Our latest OptoGreen Grant goes to help train students in the Alternative Energy Technology Program at Hagerstown Community College (HCC) in Maryland.
The grant includes an OptoEMU Sensor and current transformers to connect the Sensor to electrical panels or equipment. Students will learn how to collect energy data and present it for analysis.
The college, founded in 1946 in Hagerstown, Maryland, U.S.A., offers both theoretical and practical training to prepare students of all ages for jobs such as installing, monitoring, and servicing alternative energy components in photovoltaic systems, solar thermal systems, or small wind turbines.
The Opto 22 equipment will be used in the classroom and featured in a new Energy House planned for construction on the campus. The Energy House will be a teaching tool/location for students in the school's Alternative Energy Technology Program; Digital Instrumentation and Process Control Program; HVAC, Electrical, and Plumbing Training Program; and future programs in energy, residential systems, and building design.
HCC's Alternative Energy Technology Program is funded in part by a grant from the U.S. Department of Labor.
About OptoGreen Grants. Could you use Opto 22 equipment for your projects, machinery, products, or research related to renewable energy, energy consumption optimization, sustainability, or environmental remediation? If so, check out the OptoGreen Grant program.
Remember our November story about Opto 22 customer Bryan Brown, who took the first steps toward programming a Gesture Machine Interface (GMI) using an Opto 22 SNAP-PAC-R2 controller and a Kinect controller for the Microsoft Xbox 360?
Automation World found Bryan's experiment interesting, too. Their recent article gives more detail on his work and predicts "it is only a matter of time" before gesture-based interfaces reach the factory floor.
"I have already received a fair amount of ribbing for applying hundreds of dollars worth of technology to turn a flashlight on and off," Bryan says. But as he hopes, we get the point. He used the SNAP PAC .NET OptoMMP Messaging Toolkit with Microsoft's SDK for programming.
Read the Automation World article.
What do ALSFs, RRCSs, ICMSs, and PAPIs have in common?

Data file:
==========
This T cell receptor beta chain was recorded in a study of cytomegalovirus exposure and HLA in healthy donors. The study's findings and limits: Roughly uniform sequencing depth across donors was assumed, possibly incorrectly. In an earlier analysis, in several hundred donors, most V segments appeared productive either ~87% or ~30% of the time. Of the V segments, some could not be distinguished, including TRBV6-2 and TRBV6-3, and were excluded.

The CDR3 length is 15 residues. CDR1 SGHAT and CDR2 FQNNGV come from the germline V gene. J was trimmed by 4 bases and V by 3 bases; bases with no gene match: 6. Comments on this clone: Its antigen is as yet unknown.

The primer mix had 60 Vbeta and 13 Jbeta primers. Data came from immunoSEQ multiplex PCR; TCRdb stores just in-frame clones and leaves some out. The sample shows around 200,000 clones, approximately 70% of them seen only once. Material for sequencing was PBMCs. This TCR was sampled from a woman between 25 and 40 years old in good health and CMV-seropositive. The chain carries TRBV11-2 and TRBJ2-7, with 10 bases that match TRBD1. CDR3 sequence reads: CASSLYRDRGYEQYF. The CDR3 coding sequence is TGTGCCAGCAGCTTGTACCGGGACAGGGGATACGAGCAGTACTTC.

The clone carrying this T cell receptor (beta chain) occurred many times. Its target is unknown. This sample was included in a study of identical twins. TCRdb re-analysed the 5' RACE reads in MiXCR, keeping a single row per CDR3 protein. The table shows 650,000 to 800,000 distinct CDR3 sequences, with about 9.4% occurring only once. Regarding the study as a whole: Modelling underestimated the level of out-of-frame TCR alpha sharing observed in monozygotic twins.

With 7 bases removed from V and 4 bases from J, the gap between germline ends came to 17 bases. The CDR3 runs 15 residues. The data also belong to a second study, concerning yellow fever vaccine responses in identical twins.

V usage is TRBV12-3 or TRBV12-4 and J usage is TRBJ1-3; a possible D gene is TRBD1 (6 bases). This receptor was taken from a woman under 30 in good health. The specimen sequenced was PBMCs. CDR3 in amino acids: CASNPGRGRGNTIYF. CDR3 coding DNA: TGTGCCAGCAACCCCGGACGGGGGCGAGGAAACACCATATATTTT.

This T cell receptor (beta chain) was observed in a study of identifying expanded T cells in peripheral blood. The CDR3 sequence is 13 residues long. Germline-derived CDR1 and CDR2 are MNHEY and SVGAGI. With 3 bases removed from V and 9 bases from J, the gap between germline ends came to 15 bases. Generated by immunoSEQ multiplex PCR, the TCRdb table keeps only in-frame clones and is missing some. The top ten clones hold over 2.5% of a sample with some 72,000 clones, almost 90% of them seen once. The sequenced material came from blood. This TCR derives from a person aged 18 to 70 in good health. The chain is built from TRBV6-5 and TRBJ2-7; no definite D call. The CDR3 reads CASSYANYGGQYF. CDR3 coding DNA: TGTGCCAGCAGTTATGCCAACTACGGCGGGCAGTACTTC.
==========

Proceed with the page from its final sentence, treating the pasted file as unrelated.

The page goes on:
They're all important systems in getting airplanes—and you—safely in the air and back on the ground.
New Bedford Panoramex (NBP) of Claremont, California, develops and manufactures key navigation and landing aids, plus lighting and control systems, for many of the largest airports in the U.S. If you've flown in or out of Chicago's O'Hare, New York City's JFK, or Washington, D.C.'s Dulles airports, you've likely been guided by NBP systems.
Our new case study introduces NBP and their various control systems, all of which rely on Opto 22 programmable automation controllers and intelligent I/O.
Read the New Bedford Panoramex case study.
Here's a dilemma: Your PAC Control chart works perfectly in Autostep, but when Autostepping is off, it fails, sometimes after a few cycles. What's going on?
This problem came up recently in the OptoForums, and today's tech tip shows you a way to troubleshoot it.
In the forum, the problem involved a chart that starts another chart and then suspends itself. (Call Chart wasn't used in this case because sometimes the calling chart needed to remain suspended.) The called chart then attempts to continue the calling chart when its commands are finished.
In Autostep mode the chart worked perfectly, but not with Autostepping off.
A similar problem can occur when working with communications, either serial or Ethernet. As Opto 22 Engineer Ben Orchard explains, the problem is that the controller is "too fast for itself."
In Autostep mode, the controller slows down the chart so you can see each step, so everything works the way you expect. But out of Autostep, the controller is switching the charts so fast that it does not have time to do the commands that the chart is trying to do.
Chart commands take a certain amount of time to complete. So after calling or continuing your charts, you may need to add a short delay.
Ben suggests making the delay a variable, so you can tune it to the shortest delay needed to ensure it works reliably every time. Often the needed delay is around 50-100 ms.
For more suggestions from other posters, including multiple ways to troubleshoot or avoid the problem (use a digital output, use the AddMessageToQueue command, use fewer charts, and more), take a look at the OptoForums.